In a disastrous nightmare, HMS Repulse accompanied the KGV class battleship Prince of Wales, to Singapore and was sunk by the Japanese in the early days of the Pacific campaign.
This left only HMS Renown which for many months served as Admiral James Somerville’s flagship while he commanded the famous Force H from Gibraltar. (The ‘H’ doesn’t stand for anything). HMS Renown survived the war because she survived the bombs and the shells which hit her whereas the Hood and the Repulse did not. A sad story of a class of ships which should have been taken out of service entirely once their vulnerability at Jutland became clear.
Comments Charles McCain: because of the odd appearance of the Nelson class battleships, only two of which were ever built, the ships often appear in photographs to be going in a different direction than they are. You can see what I mean in the photo above. HMS Nelson is the middle ship. Her bow is pointing to the left side of the photo and the ship is moving forward right to left in the photo which you can discern from the obvious direction of the other two ships.
If you did not know anything about the design of the Nelson class battleships, then you could easily think the Nelson’s bow was pointing to the right side of the photograph and that the ship was moving left to right.
Comments Charles McCain: once again appearances can be deceiving. The mail launch is approaching the stern of HMS Nelson not the bow.
Comments Charles McCain: the men in the fore and aft caps are part of the ships contingent of Royal Marines and are not sailors.
Mail was obviously important in keeping up morale. What chaffed the men more than anything, however, was the policy that every single letter sent by a rating up to and including the most senior petty officers, had to be read and possibly censored by an officer. The men disliked the idea that officers were reading to read their mail (just the outgoing) and officers intensely disliked reading and censoring the letters written by the ratings.
In smaller ships there was often not time to read all the letters the men had written at sea if the ship was only in port for a quick turnaround. So the officers would read a few of the letters then proclaim that all had been read by the naval censor.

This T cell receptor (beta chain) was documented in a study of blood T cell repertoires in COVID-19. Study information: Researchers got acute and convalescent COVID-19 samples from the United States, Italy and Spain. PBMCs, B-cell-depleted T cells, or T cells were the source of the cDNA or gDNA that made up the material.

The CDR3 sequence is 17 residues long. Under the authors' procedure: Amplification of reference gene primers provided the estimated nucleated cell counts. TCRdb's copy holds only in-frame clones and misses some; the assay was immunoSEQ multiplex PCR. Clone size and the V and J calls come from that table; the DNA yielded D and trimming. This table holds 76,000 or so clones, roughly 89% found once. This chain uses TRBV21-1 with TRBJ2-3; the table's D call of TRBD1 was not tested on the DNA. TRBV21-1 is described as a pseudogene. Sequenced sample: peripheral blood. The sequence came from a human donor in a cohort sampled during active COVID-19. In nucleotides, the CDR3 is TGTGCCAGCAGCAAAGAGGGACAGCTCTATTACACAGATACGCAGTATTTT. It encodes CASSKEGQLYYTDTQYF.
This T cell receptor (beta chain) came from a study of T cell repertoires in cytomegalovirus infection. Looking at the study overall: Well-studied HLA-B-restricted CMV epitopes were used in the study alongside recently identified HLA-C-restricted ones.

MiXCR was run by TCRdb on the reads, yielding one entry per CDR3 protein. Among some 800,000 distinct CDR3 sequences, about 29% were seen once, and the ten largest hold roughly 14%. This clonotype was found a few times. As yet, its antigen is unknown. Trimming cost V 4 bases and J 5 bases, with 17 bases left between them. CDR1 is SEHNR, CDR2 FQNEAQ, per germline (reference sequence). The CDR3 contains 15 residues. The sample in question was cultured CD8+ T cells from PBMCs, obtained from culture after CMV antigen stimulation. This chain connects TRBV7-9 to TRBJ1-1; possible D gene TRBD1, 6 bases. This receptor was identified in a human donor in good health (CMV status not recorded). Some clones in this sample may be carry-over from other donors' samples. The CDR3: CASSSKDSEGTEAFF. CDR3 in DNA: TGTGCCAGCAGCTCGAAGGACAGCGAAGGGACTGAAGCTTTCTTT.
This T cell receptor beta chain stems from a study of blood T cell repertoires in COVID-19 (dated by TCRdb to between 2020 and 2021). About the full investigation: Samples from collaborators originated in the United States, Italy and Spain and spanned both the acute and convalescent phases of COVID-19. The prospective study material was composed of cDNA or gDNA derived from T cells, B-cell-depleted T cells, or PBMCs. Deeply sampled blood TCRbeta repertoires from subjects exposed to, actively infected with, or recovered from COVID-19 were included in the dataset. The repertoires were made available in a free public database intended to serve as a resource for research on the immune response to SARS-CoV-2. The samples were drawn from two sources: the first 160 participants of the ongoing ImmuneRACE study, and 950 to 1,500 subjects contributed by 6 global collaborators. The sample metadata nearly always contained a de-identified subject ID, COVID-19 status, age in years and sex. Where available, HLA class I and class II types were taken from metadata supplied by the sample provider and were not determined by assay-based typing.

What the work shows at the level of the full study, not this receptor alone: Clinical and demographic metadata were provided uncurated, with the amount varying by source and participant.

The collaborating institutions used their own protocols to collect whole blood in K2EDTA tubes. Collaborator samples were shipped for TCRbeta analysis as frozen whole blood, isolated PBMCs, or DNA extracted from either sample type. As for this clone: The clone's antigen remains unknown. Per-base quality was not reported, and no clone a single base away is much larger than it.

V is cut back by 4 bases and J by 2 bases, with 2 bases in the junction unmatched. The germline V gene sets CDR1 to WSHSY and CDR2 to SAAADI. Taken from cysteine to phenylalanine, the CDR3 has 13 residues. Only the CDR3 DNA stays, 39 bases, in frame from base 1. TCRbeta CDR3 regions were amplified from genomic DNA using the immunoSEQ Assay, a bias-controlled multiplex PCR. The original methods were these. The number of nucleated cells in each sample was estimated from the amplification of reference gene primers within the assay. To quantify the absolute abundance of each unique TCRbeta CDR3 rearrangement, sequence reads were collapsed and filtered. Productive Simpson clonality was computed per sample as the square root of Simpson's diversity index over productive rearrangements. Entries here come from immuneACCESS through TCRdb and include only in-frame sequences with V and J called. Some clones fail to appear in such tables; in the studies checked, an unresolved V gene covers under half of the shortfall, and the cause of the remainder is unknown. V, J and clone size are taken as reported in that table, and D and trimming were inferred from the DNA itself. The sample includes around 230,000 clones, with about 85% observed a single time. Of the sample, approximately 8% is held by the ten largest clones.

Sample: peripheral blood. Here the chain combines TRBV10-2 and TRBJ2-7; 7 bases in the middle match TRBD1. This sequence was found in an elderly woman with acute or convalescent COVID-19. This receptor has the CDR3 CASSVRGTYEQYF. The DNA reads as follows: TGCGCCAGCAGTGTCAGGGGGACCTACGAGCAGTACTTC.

Theoretically, officers were supposed to read and censor each other’s mail but they rarely did. They just took a sealed envelope from a fellow officer and stamped that it had been censored.
All letters written to someone in the Royal Navy during the war were addressed to the specific person with their rank, followed by the name of the ship, followed by GPO (General Post Office), London. That was it. The whereabouts of any ship was a secret.
Built to the limitations of the Washington Naval Treaty of 1922, Nelson class battleships HMS Nelson and HMS Rodney were unique in being the only battleships in the world with all main batteries mounted on the foredeck as well as being the only European battleships armed with 16 inch guns.
HMS Nelson during gunnery trials. Photo courtesy Imperial War Museum
In order to meet the restrictions something had to give. Hence Nelson and Rodney were given far less engine power than they needed and the ships were slow, their maximum speed being 23 knots vs King George V class battleships laid down in mid 1930s without treaty restrictions which could make 28 knots plus. KGV class had 14 inch guns. The Bismarck carried 15 inch guns as did HMS Hood and the other Royal Navy battlecruisers HMS Repulse and HMS Renown.
In spite of their efforts, the Admiralty had a difficult time making a workable design of the Nelson class battleships. One problem: if all main batteries were trained abaft the bridge structure and fired, then the explosive shock shattered the glass on the bridge.
You can see how massive these ships were even in their truncated state since they had the deck space required for a game of deck hockey, a popular sport in the Royal Navy of the era.